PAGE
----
Another version of this analysis would look at the change in price from close to the next morning's open, testing the idea perhaps that closing prices were not reflective of market sentiment, and thus would revert the next morning.

Excellent work on just this phenomenon was done by William Trainor of East Tennessee State University last year, so I have not duplicated his efforts. He found no predictive value in previous days' closing price movements.

 

 

Following The Flows

One last area of concern in the media has been that the flows into leveraged and inverse funds themselves were to blame for market volatility. The argument typically goes that since fund flows into either leveraged or inverse funds are magnified, you would expect increases in assets to directly drive market volatility as those new positions were established.

Putting aside the fact that with just $21 billion in assets and net exposure of just -$5 billion, it's truly inconceivable that the $5 billion short is wagging the $14.5 trillion Russell 3000 dog, let's nonetheless look at the actual assets in relation to market volatility.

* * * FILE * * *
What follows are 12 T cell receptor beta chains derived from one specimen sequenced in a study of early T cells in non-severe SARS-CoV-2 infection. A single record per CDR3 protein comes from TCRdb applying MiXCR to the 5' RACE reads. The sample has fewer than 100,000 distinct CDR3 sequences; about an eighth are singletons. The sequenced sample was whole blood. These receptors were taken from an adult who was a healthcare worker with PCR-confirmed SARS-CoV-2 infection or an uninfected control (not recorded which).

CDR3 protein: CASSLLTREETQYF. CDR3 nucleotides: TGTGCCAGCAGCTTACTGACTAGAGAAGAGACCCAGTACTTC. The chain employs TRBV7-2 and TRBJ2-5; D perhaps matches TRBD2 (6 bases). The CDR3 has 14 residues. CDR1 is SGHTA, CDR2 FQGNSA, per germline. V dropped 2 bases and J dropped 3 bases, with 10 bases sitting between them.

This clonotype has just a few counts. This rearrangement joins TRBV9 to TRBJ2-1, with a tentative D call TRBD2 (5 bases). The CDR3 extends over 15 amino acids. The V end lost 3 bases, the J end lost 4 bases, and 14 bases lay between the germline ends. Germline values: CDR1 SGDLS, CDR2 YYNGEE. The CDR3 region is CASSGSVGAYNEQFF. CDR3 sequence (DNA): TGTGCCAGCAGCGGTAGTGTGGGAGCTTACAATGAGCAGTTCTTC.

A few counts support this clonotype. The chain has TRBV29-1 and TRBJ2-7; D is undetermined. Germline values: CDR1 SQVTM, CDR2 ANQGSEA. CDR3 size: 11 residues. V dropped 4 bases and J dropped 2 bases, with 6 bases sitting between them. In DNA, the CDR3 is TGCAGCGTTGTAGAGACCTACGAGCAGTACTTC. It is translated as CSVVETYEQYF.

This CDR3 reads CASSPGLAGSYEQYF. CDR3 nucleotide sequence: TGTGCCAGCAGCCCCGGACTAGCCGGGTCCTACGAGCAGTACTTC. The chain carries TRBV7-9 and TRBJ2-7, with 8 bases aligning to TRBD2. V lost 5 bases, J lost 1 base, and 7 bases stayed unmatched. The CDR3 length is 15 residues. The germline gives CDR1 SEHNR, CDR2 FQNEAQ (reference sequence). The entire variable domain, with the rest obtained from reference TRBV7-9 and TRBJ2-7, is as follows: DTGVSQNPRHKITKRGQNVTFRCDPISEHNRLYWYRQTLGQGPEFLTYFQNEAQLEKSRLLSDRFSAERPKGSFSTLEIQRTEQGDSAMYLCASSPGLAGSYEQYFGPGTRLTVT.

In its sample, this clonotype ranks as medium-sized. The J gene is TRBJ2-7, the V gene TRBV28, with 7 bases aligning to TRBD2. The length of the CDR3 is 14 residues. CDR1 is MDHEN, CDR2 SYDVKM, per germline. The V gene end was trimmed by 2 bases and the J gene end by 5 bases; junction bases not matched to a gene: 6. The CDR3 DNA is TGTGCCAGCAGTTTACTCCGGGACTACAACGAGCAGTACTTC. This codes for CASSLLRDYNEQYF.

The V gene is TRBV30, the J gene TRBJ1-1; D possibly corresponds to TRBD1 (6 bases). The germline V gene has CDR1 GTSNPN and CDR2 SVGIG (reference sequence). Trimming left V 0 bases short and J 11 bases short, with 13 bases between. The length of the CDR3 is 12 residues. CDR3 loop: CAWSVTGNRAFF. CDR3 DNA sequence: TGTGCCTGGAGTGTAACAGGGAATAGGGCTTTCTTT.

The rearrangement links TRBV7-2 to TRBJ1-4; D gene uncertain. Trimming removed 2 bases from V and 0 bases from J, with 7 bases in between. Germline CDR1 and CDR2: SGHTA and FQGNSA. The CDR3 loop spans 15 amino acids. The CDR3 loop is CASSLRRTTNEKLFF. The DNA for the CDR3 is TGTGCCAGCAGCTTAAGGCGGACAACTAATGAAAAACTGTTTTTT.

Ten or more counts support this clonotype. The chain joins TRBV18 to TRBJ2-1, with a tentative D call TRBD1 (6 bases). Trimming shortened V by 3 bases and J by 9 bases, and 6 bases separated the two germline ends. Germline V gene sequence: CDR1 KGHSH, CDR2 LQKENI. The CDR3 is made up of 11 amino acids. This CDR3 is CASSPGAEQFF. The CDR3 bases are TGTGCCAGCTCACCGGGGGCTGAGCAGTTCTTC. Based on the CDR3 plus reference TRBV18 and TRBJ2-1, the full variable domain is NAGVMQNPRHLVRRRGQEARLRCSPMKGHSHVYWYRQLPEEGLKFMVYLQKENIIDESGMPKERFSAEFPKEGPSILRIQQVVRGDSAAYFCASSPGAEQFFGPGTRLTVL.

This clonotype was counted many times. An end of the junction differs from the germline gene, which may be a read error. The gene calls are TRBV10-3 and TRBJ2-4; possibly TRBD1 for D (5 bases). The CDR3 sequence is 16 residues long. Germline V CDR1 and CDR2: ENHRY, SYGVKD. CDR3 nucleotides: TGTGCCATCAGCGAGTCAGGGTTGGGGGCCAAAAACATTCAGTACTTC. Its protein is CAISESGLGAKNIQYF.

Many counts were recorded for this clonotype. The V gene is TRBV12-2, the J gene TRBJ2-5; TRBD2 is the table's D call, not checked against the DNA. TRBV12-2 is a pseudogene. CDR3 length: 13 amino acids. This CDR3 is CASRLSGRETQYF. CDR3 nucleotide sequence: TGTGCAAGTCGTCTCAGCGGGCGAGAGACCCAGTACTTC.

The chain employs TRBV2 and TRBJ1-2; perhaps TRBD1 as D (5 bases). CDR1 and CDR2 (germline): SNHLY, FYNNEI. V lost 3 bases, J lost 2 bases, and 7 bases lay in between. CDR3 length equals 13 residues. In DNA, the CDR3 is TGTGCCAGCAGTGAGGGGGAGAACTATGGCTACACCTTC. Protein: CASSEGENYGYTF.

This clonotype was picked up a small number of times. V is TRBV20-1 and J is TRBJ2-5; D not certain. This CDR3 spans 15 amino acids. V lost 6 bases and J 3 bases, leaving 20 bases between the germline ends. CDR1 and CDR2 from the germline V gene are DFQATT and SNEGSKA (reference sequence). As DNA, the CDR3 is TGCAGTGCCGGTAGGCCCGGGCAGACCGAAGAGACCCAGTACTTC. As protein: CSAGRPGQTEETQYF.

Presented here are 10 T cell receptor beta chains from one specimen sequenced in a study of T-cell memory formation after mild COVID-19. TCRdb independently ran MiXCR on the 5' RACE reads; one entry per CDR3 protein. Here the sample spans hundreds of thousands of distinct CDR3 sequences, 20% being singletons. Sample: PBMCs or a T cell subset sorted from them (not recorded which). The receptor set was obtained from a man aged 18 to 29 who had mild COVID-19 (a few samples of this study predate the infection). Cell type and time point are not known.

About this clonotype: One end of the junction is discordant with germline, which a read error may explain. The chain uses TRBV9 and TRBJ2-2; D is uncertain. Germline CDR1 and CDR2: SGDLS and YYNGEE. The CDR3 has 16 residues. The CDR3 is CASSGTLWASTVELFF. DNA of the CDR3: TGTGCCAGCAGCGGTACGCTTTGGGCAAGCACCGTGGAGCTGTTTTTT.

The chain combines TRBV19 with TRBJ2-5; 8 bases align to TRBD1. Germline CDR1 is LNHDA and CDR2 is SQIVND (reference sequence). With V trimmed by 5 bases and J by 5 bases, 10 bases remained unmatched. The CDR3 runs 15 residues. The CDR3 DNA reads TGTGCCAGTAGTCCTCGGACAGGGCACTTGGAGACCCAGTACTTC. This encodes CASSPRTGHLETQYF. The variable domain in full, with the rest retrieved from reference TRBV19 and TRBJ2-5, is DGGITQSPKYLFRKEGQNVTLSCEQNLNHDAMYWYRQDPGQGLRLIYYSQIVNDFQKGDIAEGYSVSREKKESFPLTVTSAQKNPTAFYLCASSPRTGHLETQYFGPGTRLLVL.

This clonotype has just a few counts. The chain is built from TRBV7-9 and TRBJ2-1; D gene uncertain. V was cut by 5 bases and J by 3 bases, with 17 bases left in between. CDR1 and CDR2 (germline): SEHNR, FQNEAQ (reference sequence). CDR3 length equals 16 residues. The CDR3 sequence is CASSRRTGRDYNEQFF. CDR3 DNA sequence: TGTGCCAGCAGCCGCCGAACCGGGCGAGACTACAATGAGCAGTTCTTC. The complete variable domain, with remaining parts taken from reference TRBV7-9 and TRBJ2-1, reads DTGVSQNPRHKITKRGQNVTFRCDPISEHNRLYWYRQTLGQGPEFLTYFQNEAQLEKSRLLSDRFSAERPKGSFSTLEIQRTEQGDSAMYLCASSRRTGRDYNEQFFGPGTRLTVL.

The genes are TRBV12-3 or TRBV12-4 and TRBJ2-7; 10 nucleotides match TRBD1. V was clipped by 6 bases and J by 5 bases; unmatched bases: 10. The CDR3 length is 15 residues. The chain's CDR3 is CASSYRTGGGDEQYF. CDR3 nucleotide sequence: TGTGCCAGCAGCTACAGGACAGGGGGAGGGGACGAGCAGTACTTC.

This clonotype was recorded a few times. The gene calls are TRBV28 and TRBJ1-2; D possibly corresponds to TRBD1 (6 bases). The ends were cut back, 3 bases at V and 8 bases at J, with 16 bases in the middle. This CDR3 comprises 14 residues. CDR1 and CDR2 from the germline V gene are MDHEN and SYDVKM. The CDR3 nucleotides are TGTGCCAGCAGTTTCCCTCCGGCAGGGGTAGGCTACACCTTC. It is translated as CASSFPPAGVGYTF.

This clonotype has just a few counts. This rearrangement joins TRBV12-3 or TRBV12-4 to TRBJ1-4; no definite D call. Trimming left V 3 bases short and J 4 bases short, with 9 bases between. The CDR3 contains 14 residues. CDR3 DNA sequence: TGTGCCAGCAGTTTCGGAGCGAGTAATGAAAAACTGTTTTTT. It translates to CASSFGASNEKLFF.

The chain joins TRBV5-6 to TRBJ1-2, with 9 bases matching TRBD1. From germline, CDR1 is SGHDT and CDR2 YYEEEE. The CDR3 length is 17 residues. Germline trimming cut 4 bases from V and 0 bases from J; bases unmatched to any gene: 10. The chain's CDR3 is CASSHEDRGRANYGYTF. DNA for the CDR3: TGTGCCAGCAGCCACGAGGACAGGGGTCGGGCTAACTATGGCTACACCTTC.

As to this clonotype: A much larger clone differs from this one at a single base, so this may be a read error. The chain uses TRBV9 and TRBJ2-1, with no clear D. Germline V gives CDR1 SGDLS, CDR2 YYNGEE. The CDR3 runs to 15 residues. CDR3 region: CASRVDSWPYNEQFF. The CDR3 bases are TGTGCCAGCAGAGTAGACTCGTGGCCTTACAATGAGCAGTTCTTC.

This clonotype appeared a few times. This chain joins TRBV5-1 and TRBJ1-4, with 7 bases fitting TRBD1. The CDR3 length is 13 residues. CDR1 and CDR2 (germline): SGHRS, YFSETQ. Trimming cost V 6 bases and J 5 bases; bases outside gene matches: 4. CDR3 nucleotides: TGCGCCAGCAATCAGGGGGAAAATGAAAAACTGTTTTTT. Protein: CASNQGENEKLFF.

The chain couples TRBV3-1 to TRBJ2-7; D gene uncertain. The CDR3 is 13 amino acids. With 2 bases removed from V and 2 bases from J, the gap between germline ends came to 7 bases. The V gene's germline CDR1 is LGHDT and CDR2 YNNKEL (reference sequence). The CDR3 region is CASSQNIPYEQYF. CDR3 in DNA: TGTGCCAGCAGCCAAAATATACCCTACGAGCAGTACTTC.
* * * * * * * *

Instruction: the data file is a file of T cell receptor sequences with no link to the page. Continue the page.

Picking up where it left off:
Volatility Vs. L&I Assets in US Equities

 

Perhaps the most interesting thing here is how the assets in these products lag actual market volatility.

The spike in assets in mid-2009 came during an environment of rapidly declining volatility in the S&P 500. Similarly, the rise in assets in the summer of 2010 came as volatility was on the wane. In the most recent volatility spike, assets in leveraged and inverse funds only increased after the VIX had spiked and stabilized over 35.

Conclusion

Leveraged and inverse funds aren't for everyone. In fact, they're not for most people. They're expensive, complex and require constant monitoring if held for more than a day.

In this regard, they join a whole host of financial products that need to be used with extreme caution: Options, futures, high-interest no-fee credit cards, adjustable rate mortgages, variable life insurance and car leases come to mind.

Overall, it's my opinion that the leveraged and inverse fund issuers have done a credible job making investors aware of these risks.

But these funds aren't the progenitors of some sort of global collapse.

Their net exposure, assets under management and rebalance-driven trading are simply insignificant in the scheme of the U.S. equity markets.

While their structure has the theoretical potential to drive momentum, the modern markets are so overwhelmed by the intraday trading of institutional index managers, hedge funds and high-frequency traders that the data shows no such impact, and indeed, even with a tenfold growth in assets, the data aren't likely to show a different result.

I'm afraid this angry village will need a different mansion on the hill to storm with pitchforks.